Now we have a dilemma: We want to enable the user to read their email without any distractions, but we still feel the need to give the user some sort of feedback when the application is checking for new mail in the background. Mail.app solves this in a very elegant way.

Any moving element in the mail interface will distract the user from focusing on the mail text-area. But the question is, are we interested at all wether Mail.app is checking our inbox while we are already reading mail? In fact, we aren’t. So what Mail.app does is this: When we bring the application to the front or are navigating through the mail source list, it displays a little “pie chart”-like progress indicator next to a mailbox name while it is fetching data. It’s a very small and subtle use of motion. Rather than relying on the standard, fast-spinning progress indicator, the Mail.app indicator moves through only 2 or 3 frames. That’s very little motion, enabling us to focus on the text-area while still having a bit of motion feedback about the progress in our extended field of view.

Even better, if Mail.app already is the front-most application and we are not navigating the source list, Mail.app gives no visual feedback at all while it is checking for new mail in the background. Instead, if new mail is available, all messages will be added to the inbox together once they’ve been downloaded. This minimizes the distraction through motion to a single event: When the mail actually appears in the inbox! No useless “Hey, I’m downloading in the background while you are reading your mail” spinners.

However, if downloading email takes a long time and there’s currently nothing to display in the inbox (because the email subjects are still on the server), Mail.app shows the normal, fast-spinning progress indicator, signaling to the user that it is heavily working on getting the email. In this case, there’s nothing we could be distracted from.

Obviously, Mail.app handles all cases very well: It gives feedback when it’s downloading messages and we’re actually interested in it, but it lets us focus on the text-area when we want to, without distracting us with moving interface elements. Fabulous!

NetNewsWire screenshot

Pic. 3 - NetNewsWire feed refresh
(Click thumbnail to zoom)

Another favorite application of mine is NetNewsWire. As an RSS reader, it faces a similar dilemma as Mail.app, but I think that it is not resolved as elegantly here (see Pic. 3).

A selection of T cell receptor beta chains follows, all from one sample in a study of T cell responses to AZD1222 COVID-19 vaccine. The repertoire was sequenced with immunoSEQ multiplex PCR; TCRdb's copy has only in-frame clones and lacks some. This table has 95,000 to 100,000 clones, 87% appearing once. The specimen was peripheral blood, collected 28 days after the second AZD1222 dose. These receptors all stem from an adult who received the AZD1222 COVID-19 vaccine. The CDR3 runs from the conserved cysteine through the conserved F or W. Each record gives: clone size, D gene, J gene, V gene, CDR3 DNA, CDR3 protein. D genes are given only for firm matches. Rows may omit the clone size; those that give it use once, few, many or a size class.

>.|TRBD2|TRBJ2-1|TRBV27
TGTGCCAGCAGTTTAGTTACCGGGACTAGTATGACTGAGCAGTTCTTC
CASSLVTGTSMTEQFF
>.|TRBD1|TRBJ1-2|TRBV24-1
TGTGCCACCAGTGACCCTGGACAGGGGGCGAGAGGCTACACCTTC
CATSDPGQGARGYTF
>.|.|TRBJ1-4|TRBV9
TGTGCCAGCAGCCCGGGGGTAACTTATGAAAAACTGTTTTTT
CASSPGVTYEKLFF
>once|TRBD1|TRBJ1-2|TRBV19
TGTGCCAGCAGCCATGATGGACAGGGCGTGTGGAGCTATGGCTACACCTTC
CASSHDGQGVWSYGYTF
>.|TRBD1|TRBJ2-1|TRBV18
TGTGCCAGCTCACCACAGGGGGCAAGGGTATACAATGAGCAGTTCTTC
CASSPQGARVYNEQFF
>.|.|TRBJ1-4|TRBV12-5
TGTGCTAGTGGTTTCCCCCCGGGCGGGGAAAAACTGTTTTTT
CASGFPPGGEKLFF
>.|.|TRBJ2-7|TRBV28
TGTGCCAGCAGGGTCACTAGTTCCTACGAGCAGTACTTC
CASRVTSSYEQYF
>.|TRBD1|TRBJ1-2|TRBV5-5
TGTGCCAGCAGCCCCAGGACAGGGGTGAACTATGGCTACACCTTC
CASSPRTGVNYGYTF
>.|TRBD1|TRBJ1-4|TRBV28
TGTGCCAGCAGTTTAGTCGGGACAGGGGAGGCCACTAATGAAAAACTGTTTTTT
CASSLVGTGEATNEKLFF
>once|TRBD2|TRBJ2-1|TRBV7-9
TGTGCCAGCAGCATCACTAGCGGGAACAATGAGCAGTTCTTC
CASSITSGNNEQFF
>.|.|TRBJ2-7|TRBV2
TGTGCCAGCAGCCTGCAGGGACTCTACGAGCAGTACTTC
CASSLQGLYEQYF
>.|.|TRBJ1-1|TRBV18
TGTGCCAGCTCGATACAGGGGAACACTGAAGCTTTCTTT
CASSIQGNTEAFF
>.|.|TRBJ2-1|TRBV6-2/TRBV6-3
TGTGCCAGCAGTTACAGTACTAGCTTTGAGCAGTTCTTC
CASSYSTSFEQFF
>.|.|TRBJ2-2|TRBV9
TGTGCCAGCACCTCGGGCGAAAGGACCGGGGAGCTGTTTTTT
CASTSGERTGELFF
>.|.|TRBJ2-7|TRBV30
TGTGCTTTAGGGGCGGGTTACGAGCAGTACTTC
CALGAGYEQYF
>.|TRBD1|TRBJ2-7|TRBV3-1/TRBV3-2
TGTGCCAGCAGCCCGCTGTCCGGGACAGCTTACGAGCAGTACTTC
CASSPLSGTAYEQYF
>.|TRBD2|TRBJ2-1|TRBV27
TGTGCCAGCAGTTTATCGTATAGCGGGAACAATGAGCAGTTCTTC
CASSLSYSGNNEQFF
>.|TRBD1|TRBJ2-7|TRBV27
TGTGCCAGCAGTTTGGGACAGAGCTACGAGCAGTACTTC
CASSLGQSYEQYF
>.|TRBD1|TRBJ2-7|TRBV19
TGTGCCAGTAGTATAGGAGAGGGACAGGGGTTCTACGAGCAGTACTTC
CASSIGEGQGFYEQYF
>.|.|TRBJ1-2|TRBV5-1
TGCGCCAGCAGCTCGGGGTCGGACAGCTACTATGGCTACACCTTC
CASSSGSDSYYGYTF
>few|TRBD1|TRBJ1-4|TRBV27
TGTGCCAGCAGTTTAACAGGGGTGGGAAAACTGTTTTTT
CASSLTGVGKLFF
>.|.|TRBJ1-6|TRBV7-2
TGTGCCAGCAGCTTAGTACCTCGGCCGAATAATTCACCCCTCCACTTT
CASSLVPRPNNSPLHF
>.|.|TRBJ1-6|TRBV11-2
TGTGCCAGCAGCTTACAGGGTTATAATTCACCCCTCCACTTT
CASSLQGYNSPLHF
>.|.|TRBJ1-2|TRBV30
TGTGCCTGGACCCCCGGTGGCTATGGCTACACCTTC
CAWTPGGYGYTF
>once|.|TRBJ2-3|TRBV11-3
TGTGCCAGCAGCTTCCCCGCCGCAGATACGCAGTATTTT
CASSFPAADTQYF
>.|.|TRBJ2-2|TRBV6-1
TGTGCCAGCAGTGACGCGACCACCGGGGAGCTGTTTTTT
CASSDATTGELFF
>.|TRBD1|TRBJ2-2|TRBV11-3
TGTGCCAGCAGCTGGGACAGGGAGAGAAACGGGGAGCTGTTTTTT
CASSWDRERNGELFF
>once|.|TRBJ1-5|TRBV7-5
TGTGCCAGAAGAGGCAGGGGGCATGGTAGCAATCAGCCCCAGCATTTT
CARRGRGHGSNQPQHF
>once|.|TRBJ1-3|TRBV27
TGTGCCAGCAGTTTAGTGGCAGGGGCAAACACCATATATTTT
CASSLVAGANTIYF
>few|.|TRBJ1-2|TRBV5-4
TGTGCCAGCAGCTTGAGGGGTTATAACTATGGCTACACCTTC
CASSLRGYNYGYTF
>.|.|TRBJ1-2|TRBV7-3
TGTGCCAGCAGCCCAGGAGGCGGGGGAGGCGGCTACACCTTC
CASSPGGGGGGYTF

When refreshing the feeds, no matter wether the refresh has been requested by the user or not, NetNewsWire displays a progress bar in the bottom left corner of the interface. Additionally, as new feed items are being downloaded, they appear in the source list immediately: This happens by changing the “Unread items” amount next to the feed name in the source list as well as applying a font color to it (blue in case of my screenshot).

Let’s assume I’m refreshing the feeds manually: In this case, NetNewsWire succeeds at conveying to me that it’s downloading news items. I can literally watch the items appear in my source list, and I can track its progress by looking at the bar.

When we look at the alternate case, i.e. an automatic refresh while I’m reading my news, the problem becomes obvious: Lots of distraction by motion. First, we have the progress bar. It’s placed close enough to the text-area so that it becomes hard not to be distracted by it while reading a news item, especially given the fact that progress bars on the Mac have an additional “moving liquid” effect.

In the same vein, there is a lot of motion in the source list: As items get downloaded for each feed, the “Unread” count goes up, being changed multiple times during the downloading, and the feed names change into their “Has unread items” color. In short, the whole left part of the NetNewsWire interface exhibits a lot of motion during a background refresh while I’m trying to read the news.

To my mind, the best case to solve this was to take a look at Mail.app: If a refresh has not been requested by the user, they are probably not interested in the progress bar. Just download all new items, then let them appear in the source list at once. In this case, there would just be a single window of distraction during a background refresh, i.e. the appearing of the new items, as opposed to the way it currently works, in which an automatic refresh makes it hard to continue reading news while it is in progress. Having a preference item to change this would be awesome!